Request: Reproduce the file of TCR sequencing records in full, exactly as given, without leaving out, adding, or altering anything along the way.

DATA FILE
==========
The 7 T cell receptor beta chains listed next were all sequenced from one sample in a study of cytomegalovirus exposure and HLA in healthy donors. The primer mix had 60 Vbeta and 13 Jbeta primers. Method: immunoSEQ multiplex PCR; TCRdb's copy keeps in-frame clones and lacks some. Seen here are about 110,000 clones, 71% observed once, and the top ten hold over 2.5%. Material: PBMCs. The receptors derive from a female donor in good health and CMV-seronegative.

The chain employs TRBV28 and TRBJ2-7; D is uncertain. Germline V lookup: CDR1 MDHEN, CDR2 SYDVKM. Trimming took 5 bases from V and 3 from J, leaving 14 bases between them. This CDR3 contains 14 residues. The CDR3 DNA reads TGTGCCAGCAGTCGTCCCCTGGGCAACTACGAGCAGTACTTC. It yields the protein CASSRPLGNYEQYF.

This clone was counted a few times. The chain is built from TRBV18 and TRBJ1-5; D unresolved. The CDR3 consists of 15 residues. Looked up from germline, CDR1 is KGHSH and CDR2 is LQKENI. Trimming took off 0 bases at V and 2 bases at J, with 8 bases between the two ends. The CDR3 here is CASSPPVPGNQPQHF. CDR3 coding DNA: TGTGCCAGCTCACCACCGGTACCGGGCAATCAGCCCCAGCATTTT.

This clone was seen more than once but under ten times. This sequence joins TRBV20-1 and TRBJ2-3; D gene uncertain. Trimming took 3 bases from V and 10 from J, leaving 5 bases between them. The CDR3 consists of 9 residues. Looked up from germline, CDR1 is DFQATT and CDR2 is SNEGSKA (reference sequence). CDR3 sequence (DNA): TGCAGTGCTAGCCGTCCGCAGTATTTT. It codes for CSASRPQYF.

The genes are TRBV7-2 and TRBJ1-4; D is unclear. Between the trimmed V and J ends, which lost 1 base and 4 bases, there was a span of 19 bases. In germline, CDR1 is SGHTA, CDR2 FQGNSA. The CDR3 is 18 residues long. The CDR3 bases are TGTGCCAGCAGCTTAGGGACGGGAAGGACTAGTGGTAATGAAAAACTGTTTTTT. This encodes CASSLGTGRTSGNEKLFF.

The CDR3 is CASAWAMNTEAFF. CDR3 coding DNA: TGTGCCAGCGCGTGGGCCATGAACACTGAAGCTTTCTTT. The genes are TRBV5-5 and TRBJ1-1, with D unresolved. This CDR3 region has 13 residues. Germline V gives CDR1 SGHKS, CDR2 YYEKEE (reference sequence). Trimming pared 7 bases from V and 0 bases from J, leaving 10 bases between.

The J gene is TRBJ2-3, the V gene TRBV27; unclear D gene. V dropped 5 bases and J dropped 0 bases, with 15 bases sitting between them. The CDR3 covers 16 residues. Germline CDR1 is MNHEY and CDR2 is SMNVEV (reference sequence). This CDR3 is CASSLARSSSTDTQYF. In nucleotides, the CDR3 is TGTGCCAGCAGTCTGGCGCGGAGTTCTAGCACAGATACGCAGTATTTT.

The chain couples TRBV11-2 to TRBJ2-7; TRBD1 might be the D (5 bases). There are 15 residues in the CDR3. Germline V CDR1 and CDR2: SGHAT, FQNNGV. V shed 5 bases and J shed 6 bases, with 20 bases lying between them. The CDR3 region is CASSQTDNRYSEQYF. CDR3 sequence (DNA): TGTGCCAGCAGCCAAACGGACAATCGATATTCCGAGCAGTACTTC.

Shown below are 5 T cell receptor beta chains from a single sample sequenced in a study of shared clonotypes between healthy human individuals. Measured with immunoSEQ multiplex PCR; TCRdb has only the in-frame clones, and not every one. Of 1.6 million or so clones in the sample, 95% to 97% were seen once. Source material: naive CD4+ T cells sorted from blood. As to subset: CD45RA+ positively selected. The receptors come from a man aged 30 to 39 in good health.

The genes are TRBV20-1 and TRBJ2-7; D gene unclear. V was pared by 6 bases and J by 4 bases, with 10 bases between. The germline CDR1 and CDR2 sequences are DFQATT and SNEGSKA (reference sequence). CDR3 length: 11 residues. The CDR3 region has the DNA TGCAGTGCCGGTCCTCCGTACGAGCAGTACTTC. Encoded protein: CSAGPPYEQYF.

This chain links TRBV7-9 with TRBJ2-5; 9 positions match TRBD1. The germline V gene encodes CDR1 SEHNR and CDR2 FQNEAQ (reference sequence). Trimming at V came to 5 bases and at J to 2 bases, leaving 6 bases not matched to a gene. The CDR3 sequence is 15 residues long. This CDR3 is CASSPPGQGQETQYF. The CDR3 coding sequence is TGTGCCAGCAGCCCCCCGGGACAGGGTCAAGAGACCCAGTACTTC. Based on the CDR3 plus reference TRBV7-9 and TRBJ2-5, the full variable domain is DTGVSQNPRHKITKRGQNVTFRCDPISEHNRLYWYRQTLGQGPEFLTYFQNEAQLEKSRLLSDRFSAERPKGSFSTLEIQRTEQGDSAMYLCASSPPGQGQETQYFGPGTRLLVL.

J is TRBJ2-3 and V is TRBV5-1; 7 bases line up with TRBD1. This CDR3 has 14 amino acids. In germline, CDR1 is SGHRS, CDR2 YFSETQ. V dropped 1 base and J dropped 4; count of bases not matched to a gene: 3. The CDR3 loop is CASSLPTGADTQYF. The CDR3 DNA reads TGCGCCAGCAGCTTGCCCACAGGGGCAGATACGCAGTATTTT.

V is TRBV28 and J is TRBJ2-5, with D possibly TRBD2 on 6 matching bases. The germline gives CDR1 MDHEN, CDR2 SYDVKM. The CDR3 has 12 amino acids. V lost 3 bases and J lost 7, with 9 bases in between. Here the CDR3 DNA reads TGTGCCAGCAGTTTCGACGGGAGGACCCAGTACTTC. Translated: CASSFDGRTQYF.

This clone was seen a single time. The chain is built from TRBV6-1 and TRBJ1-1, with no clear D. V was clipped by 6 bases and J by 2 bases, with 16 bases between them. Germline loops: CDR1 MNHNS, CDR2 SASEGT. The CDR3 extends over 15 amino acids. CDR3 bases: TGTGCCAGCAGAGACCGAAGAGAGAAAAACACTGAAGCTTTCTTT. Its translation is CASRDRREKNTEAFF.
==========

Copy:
The 7 T cell receptor beta chains listed next were all sequenced from one sample in a study of cytomegalovirus exposure and HLA in healthy donors. The primer mix had 60 Vbeta and 13 Jbeta primers. Method: immunoSEQ multiplex PCR; TCRdb's copy keeps in-frame clones and lacks some. Seen here are about 110,000 clones, 71% observed once, and the top ten hold over 2.5%. Material: PBMCs. The receptors derive from a female donor in good health and CMV-seronegative.

The chain employs TRBV28 and TRBJ2-7; D is uncertain. Germline V lookup: CDR1 MDHEN, CDR2 SYDVKM. Trimming took 5 bases from V and 3 from J, leaving 14 bases between them. This CDR3 contains 14 residues. The CDR3 DNA reads TGTGCCAGCAGTCGTCCCCTGGGCAACTACGAGCAGTACTTC. It yields the protein CASSRPLGNYEQYF.

This clone was counted a few times. The chain is built from TRBV18 and TRBJ1-5; D unresolved. The CDR3 consists of 15 residues. Looked up from germline, CDR1 is KGHSH and CDR2 is LQKENI. Trimming took off 0 bases at V and 2 bases at J, with 8 bases between the two ends. The CDR3 here is CASSPPVPGNQPQHF. CDR3 coding DNA: TGTGCCAGCTCACCACCGGTACCGGGCAATCAGCCCCAGCATTTT.

This clone was seen more than once but under ten times. This sequence joins TRBV20-1 and TRBJ2-3; D gene uncertain. Trimming took 3 bases from V and 10 from J, leaving 5 bases between them. The CDR3 consists of 9 residues. Looked up from germline, CDR1 is DFQATT and CDR2 is SNEGSKA (reference sequence). CDR3 sequence (DNA): TGCAGTGCTAGCCGTCCGCAGTATTTT. It codes for CSASRPQYF.

The genes are TRBV7-2 and TRBJ1-4; D is unclear. Between the trimmed V and J ends, which lost 1 base and 4 bases, there was a span of 19 bases. In germline, CDR1 is SGHTA, CDR2 FQGNSA. The CDR3 is 18 residues long. The CDR3 bases are TGTGCCAGCAGCTTAGGGACGGGAAGGACTAGTGGTAATGAAAAACTGTTTTTT. This encodes CASSLGTGRTSGNEKLFF.

The CDR3 is CASAWAMNTEAFF. CDR3 coding DNA: TGTGCCAGCGCGTGGGCCATGAACACTGAAGCTTTCTTT. The genes are TRBV5-5 and TRBJ1-1, with D unresolved. This CDR3 region has 13 residues. Germline V gives CDR1 SGHKS, CDR2 YYEKEE (reference sequence). Trimming pared 7 bases from V and 0 bases from J, leaving 10 bases between.

The J gene is TRBJ2-3, the V gene TRBV27; unclear D gene. V dropped 5 bases and J dropped 0 bases, with 15 bases sitting between them. The CDR3 covers 16 residues. Germline CDR1 is MNHEY and CDR2 is SMNVEV (reference sequence). This CDR3 is CASSLARSSSTDTQYF. In nucleotides, the CDR3 is TGTGCCAGCAGTCTGGCGCGGAGTTCTAGCACAGATACGCAGTATTTT.

The chain couples TRBV11-2 to TRBJ2-7; TRBD1 might be the D (5 bases). There are 15 residues in the CDR3. Germline V CDR1 and CDR2: SGHAT, FQNNGV. V shed 5 bases and J shed 6 bases, with 20 bases lying between them. The CDR3 region is CASSQTDNRYSEQYF. CDR3 sequence (DNA): TGTGCCAGCAGCCAAACGGACAATCGATATTCCGAGCAGTACTTC.

Shown below are 5 T cell receptor beta chains from a single sample sequenced in a study of shared clonotypes between healthy human individuals. Measured with immunoSEQ multiplex PCR; TCRdb has only the in-frame clones, and not every one. Of 1.6 million or so clones in the sample, 95% to 97% were seen once. Source material: naive CD4+ T cells sorted from blood. As to subset: CD45RA+ positively selected. The receptors come from a man aged 30 to 39 in good health.

The genes are TRBV20-1 and TRBJ2-7; D gene unclear. V was pared by 6 bases and J by 4 bases, with 10 bases between. The germline CDR1 and CDR2 sequences are DFQATT and SNEGSKA (reference sequence). CDR3 length: 11 residues. The CDR3 region has the DNA TGCAGTGCCGGTCCTCCGTACGAGCAGTACTTC. Encoded protein: CSAGPPYEQYF.

This chain links TRBV7-9 with TRBJ2-5; 9 positions match TRBD1. The germline V gene encodes CDR1 SEHNR and CDR2 FQNEAQ (reference sequence). Trimming at V came to 5 bases and at J to 2 bases, leaving 6 bases not matched to a gene. The CDR3 sequence is 15 residues long. This CDR3 is CASSPPGQGQETQYF. The CDR3 coding sequence is TGTGCCAGCAGCCCCCCGGGACAGGGTCAAGAGACCCAGTACTTC. Based on the CDR3 plus reference TRBV7-9 and TRBJ2-5, the full variable domain is DTGVSQNPRHKITKRGQNVTFRCDPISEHNRLYWYRQTLGQGPEFLTYFQNEAQLEKSRLLSDRFSAERPKGSFSTLEIQRTEQGDSAMYLCASSPPGQGQETQYFGPGTRLLVL.

J is TRBJ2-3 and V is TRBV5-1; 7 bases line up with TRBD1. This CDR3 has 14 amino acids. In germline, CDR1 is SGHRS, CDR2 YFSETQ. V dropped 1 base and J dropped 4; count of bases not matched to a gene: 3. The CDR3 loop is CASSLPTGADTQYF. The CDR3 DNA reads TGCGCCAGCAGCTTGCCCACAGGGGCAGATACGCAGTATTTT.

V is TRBV28 and J is TRBJ2-5, with D possibly TRBD2 on 6 matching bases. The germline gives CDR1 MDHEN, CDR2 SYDVKM. The CDR3 has 12 amino acids. V lost 3 bases and J lost 7, with 9 bases in between. Here the CDR3 DNA reads TGTGCCAGCAGTTTCGACGGGAGGACCCAGTACTTC. Translated: CASSFDGRTQYF.

This clone was seen a single time. The chain is built from TRBV6-1 and TRBJ1-1, with no clear D. V was clipped by 6 bases and J by 2 bases, with 16 bases between them. Germline loops: CDR1 MNHNS, CDR2 SASEGT. The CDR3 extends over 15 amino acids. CDR3 bases: TGTGCCAGCAGAGACCGAAGAGAGAAAAACACTGAAGCTTTCTTT. Its translation is CASRDRREKNTEAFF.